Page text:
Sight Fishing for Trout

Sight Fishing for Trout

Before you can sight fish for trout, you have to be able to see them. The first step in spotting trout is using a good pair of polarized sunglasses and a good hat.

After you have good trout spotting gear, the rest is a learned skill and practice, practice, practice.

Sight fishing for Trout is a five step process

  1. Understanding where to start looking for trout and why they are in those spots. Trout need highly oxygenated water, overhead cover from predators including man, river cover from otters and other stream predators, shelter from heavy currents, a steady supply of food. Trout are lazy feeders. They have to get more energy from their food than they expend in catching it or they will die. Since trout have been around for some 400 million years, they have the survival bit down pat.
  2. Insight about looking in unconventional locations and why. Trout can often be found in slack water spots or small pools that look like they could never hold fish. A three foot pool of water that offers good cover can hold a 30 inch trout. The biggest clue to fishing unconventional water is to look at where all the fishermen are fishing and then find some quiet water for yourself.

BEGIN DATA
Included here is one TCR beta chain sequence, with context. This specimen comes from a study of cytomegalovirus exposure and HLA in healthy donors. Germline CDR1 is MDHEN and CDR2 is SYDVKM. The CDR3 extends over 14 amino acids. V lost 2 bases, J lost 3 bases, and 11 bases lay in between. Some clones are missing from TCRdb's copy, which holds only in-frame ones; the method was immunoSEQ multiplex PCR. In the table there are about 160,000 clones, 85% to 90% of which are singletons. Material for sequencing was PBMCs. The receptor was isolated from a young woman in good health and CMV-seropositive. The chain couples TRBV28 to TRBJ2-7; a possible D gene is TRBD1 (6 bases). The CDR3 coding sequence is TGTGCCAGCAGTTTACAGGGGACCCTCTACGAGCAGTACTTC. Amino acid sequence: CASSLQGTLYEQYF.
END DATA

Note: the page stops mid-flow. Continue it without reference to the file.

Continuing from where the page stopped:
3. Knowledge of what to look for when locating a trout – one techniques is to find a spot where trout should be located, then stare at the stream bottom for at least 30 seconds. Let your peripheral vision work at spotting the movement of a tail, a trout drifting in and out of a feeding lie or the white flash of a mouth when a trout takes an insect are some of the signs to look for. Once you spot a trout, watch for a while for signs of whether the trout is actively feeding or resting. No sense casting to a resting fish.
  4. Knowing how to cast when sight fishing for trout – Just being an adequate caster is not enough when sight fishing to a trout. You must be able to accurately place your dry fly or nymph rig where it won’t spook your fish and will still drift into the trout’s feeding lane. This requires excellent skill at reading water to find the feeding lane. It requires knowledge of how and where to false cast to avoid spooking your target fish.
  5. Practice steps 1 through 4 until they are second nature. See Fly Fishing for Trout the Successful Way for more tips on trout fishing success.

Tight Lines,

Marshall Estes, Author
Successful Fly Fishing for Trout